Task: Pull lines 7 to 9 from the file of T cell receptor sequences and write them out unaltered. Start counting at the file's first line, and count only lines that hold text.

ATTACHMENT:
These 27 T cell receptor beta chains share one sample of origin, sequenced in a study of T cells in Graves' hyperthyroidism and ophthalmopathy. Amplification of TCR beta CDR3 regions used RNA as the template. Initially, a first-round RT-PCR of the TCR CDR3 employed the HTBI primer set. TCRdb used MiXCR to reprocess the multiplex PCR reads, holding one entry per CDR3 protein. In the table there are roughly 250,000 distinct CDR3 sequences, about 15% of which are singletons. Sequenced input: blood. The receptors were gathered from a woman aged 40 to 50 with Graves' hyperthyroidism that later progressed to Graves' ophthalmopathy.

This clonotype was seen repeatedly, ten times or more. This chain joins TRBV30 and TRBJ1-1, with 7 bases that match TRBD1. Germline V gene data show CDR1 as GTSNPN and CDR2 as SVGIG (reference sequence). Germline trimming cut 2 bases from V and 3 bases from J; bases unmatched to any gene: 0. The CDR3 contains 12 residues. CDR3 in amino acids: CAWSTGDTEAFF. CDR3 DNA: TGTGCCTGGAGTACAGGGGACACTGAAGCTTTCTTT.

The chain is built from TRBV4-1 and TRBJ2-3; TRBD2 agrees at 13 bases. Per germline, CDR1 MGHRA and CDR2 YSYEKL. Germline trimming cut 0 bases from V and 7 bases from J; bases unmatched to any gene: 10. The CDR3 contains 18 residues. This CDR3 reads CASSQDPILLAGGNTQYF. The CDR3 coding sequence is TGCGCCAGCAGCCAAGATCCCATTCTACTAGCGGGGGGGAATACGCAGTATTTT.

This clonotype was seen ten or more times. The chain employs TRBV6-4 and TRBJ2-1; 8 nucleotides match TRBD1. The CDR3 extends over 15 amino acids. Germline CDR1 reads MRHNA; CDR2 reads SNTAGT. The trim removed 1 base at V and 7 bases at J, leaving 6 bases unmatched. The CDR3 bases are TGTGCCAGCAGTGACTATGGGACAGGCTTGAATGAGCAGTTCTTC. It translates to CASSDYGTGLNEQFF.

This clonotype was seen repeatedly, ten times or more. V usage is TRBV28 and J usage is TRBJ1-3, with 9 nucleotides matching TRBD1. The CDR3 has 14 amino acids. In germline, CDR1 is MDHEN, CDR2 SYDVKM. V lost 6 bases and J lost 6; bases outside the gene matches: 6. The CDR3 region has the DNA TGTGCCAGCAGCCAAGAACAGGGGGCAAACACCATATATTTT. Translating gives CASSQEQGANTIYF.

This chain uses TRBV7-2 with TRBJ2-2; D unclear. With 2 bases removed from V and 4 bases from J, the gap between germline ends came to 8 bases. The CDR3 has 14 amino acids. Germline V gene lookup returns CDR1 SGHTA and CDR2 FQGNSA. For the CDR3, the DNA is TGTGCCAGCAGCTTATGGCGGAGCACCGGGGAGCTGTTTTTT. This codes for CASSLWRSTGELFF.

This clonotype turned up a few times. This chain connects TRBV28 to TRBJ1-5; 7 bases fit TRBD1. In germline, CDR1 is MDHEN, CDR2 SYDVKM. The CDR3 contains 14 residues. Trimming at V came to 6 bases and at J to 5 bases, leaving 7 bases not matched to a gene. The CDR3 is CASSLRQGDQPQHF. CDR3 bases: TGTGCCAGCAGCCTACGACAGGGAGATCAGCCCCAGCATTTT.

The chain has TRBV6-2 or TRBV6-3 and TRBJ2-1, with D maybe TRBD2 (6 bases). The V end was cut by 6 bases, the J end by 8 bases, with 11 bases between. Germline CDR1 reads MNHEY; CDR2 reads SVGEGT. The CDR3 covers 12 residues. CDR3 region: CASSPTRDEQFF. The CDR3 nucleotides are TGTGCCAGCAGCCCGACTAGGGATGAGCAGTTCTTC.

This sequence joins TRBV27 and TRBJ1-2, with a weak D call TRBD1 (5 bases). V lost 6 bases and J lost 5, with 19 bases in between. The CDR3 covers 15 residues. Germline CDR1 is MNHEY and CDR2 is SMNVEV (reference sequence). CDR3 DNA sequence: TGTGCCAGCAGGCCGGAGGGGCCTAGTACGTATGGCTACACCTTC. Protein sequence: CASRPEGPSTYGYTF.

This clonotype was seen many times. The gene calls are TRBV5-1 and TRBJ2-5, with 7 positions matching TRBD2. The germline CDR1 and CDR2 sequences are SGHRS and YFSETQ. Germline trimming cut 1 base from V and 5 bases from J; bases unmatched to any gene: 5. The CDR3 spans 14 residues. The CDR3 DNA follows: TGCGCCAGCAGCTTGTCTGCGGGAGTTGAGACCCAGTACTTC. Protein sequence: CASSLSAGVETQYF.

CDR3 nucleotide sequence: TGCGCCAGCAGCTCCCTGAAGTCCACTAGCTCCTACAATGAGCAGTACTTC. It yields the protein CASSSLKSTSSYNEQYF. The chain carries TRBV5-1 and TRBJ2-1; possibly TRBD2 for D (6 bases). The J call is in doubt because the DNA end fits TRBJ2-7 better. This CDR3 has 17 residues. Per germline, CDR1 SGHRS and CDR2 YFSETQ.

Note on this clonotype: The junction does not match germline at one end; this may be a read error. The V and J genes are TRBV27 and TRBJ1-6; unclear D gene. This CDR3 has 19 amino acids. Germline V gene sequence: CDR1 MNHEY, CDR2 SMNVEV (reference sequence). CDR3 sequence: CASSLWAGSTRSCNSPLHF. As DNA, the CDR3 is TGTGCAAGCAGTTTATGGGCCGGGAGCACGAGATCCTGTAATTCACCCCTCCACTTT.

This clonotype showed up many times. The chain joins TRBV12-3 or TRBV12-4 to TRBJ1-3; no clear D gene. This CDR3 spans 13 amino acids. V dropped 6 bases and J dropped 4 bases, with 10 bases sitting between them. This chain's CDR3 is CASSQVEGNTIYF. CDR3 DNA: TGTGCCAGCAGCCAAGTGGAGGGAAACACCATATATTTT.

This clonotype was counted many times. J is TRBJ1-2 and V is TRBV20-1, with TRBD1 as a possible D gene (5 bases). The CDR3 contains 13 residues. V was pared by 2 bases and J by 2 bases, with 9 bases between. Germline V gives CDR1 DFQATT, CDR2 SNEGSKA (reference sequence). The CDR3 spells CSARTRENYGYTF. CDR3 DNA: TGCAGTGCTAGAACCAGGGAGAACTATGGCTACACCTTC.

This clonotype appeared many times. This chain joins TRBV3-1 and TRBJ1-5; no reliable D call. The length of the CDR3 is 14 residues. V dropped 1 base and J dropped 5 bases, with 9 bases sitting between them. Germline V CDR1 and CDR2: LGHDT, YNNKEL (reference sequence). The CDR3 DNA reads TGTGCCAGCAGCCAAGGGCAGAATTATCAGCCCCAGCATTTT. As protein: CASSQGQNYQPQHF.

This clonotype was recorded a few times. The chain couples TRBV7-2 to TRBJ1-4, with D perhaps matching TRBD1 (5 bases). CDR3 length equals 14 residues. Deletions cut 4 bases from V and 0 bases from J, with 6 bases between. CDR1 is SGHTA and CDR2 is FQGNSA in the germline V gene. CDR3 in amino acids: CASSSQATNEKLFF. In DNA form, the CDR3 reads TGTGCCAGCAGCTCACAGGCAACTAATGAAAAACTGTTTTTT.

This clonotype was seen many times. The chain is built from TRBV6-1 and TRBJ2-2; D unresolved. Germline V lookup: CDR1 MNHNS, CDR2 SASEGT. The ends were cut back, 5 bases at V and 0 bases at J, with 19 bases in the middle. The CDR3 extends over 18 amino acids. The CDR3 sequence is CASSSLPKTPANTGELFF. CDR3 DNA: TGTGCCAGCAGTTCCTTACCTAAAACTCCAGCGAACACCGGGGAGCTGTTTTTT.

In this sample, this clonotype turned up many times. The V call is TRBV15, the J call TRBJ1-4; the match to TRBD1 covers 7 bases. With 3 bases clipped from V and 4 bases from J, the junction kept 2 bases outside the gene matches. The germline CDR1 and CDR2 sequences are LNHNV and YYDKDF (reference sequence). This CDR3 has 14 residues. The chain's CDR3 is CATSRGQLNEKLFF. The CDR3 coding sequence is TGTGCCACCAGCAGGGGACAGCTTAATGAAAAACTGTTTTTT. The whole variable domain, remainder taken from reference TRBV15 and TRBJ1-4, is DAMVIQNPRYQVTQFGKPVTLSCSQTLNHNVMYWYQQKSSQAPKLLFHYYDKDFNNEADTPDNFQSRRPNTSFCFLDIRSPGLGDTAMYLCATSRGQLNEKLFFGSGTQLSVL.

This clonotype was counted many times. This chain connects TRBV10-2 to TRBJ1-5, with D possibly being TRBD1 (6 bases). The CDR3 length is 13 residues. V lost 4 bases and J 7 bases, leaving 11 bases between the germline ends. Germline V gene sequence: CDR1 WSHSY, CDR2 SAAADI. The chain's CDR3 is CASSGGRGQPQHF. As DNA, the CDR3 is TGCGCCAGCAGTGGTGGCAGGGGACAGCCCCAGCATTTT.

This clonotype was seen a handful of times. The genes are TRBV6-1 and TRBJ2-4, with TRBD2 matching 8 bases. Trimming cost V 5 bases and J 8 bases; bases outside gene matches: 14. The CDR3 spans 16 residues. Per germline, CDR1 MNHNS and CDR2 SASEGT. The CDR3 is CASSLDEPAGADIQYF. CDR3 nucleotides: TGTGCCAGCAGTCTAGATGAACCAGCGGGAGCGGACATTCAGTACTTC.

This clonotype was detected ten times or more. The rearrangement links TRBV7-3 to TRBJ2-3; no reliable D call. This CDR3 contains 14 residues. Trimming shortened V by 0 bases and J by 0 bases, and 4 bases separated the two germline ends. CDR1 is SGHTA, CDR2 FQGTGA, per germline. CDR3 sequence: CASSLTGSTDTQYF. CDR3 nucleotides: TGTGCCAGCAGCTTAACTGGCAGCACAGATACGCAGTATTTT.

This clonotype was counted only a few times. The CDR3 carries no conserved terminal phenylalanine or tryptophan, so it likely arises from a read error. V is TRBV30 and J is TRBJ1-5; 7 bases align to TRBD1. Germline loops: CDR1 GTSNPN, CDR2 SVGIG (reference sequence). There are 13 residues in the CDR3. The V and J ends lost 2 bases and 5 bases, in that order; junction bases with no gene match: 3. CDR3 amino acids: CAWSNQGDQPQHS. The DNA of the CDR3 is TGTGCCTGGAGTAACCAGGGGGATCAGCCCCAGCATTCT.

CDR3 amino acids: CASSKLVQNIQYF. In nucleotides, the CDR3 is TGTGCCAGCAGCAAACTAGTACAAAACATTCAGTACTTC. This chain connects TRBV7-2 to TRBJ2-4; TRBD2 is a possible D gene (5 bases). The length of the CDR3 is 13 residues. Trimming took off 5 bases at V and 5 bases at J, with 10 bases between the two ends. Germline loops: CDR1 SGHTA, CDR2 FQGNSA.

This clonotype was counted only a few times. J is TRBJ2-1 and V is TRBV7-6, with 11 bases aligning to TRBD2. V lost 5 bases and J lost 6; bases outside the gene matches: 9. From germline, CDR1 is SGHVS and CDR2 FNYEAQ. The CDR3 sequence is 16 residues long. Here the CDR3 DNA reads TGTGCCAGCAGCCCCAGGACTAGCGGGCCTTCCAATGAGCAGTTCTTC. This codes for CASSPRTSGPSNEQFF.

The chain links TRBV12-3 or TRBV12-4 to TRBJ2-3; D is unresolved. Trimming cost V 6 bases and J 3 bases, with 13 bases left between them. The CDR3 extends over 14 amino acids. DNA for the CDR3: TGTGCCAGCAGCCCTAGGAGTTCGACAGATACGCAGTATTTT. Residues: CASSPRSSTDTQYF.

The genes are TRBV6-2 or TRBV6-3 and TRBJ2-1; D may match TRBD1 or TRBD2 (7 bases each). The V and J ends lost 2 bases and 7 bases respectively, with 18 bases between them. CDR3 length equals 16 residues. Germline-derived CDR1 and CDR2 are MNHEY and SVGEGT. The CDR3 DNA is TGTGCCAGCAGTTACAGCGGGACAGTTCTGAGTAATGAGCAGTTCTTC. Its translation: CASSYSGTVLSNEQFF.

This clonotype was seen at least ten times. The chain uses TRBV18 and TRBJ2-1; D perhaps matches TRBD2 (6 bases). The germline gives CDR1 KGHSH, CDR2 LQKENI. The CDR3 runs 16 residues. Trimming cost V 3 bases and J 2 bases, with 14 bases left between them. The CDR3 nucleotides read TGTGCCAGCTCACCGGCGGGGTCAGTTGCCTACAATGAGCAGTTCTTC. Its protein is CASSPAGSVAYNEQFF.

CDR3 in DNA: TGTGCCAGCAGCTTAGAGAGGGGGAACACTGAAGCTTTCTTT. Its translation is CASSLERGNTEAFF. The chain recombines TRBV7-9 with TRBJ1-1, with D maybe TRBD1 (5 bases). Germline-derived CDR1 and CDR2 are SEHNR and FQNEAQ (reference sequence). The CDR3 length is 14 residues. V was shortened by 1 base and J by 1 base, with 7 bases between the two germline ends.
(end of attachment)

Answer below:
This clonotype turned up a few times. This chain connects TRBV28 to TRBJ1-5; 7 bases fit TRBD1. In germline, CDR1 is MDHEN, CDR2 SYDVKM. The CDR3 contains 14 residues. Trimming at V came to 6 bases and at J to 5 bases, leaving 7 bases not matched to a gene. The CDR3 is CASSLRQGDQPQHF. CDR3 bases: TGTGCCAGCAGCCTACGACAGGGAGATCAGCCCCAGCATTTT.

The chain has TRBV6-2 or TRBV6-3 and TRBJ2-1, with D maybe TRBD2 (6 bases). The V end was cut by 6 bases, the J end by 8 bases, with 11 bases between. Germline CDR1 reads MNHEY; CDR2 reads SVGEGT. The CDR3 covers 12 residues. CDR3 region: CASSPTRDEQFF. The CDR3 nucleotides are TGTGCCAGCAGCCCGACTAGGGATGAGCAGTTCTTC.

This sequence joins TRBV27 and TRBJ1-2, with a weak D call TRBD1 (5 bases). V lost 6 bases and J lost 5, with 19 bases in between. The CDR3 covers 15 residues. Germline CDR1 is MNHEY and CDR2 is SMNVEV (reference sequence). CDR3 DNA sequence: TGTGCCAGCAGGCCGGAGGGGCCTAGTACGTATGGCTACACCTTC. Protein sequence: CASRPEGPSTYGYTF.